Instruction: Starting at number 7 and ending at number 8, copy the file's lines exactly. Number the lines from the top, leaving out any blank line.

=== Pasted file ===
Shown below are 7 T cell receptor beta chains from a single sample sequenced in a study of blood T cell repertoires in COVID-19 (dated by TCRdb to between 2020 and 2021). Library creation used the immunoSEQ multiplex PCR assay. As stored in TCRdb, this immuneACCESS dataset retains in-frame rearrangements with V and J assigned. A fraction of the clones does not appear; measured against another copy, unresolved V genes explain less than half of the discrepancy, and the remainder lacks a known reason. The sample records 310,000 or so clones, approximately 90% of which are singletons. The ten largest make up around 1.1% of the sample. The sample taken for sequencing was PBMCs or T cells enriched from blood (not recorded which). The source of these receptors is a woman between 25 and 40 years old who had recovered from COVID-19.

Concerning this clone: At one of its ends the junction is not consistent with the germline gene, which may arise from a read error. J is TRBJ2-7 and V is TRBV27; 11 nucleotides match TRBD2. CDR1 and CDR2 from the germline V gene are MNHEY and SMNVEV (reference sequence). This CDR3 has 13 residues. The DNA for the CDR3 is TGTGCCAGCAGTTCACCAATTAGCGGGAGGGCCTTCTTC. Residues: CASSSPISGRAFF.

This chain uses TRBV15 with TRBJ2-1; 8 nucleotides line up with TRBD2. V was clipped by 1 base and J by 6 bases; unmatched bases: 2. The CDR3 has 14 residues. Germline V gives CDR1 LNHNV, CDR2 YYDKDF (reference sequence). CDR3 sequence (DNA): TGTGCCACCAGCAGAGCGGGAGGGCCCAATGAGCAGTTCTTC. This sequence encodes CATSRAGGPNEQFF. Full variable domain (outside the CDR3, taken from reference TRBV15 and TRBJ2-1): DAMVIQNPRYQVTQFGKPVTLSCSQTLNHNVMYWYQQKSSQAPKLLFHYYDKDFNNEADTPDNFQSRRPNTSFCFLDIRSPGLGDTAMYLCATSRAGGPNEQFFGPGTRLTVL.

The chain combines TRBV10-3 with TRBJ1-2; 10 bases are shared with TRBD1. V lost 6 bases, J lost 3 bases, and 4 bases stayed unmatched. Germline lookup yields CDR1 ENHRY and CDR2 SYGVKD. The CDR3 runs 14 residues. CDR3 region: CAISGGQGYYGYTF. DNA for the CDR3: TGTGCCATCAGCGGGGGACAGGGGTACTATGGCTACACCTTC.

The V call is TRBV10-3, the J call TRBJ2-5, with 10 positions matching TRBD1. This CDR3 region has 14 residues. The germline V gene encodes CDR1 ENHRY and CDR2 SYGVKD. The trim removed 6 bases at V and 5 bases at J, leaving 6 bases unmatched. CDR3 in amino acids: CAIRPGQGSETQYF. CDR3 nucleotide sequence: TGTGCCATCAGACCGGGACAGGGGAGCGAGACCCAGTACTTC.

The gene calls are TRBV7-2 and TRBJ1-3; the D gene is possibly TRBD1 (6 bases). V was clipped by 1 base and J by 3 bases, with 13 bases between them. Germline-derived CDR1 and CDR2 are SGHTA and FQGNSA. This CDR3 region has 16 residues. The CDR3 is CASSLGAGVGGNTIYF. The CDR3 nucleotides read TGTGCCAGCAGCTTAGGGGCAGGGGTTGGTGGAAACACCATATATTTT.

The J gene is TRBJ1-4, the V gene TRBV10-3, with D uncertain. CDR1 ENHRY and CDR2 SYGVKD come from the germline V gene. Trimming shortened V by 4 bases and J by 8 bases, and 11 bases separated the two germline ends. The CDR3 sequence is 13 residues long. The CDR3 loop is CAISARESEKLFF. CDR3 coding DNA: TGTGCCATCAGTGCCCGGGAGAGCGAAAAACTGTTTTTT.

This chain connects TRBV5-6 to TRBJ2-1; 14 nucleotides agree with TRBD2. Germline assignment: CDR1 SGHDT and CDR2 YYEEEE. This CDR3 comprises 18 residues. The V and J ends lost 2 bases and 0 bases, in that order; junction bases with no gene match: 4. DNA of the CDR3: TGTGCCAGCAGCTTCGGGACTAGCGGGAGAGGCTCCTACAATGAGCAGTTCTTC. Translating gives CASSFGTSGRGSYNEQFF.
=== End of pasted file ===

The J gene is TRBJ1-4, the V gene TRBV10-3, with D uncertain. CDR1 ENHRY and CDR2 SYGVKD come from the germline V gene. Trimming shortened V by 4 bases and J by 8 bases, and 11 bases separated the two germline ends. The CDR3 sequence is 13 residues long. The CDR3 loop is CAISARESEKLFF. CDR3 coding DNA: TGTGCCATCAGTGCCCGGGAGAGCGAAAAACTGTTTTTT.

This chain connects TRBV5-6 to TRBJ2-1; 14 nucleotides agree with TRBD2. Germline assignment: CDR1 SGHDT and CDR2 YYEEEE. This CDR3 comprises 18 residues. The V and J ends lost 2 bases and 0 bases, in that order; junction bases with no gene match: 4. DNA of the CDR3: TGTGCCAGCAGCTTCGGGACTAGCGGGAGAGGCTCCTACAATGAGCAGTTCTTC. Translating gives CASSFGTSGRGSYNEQFF.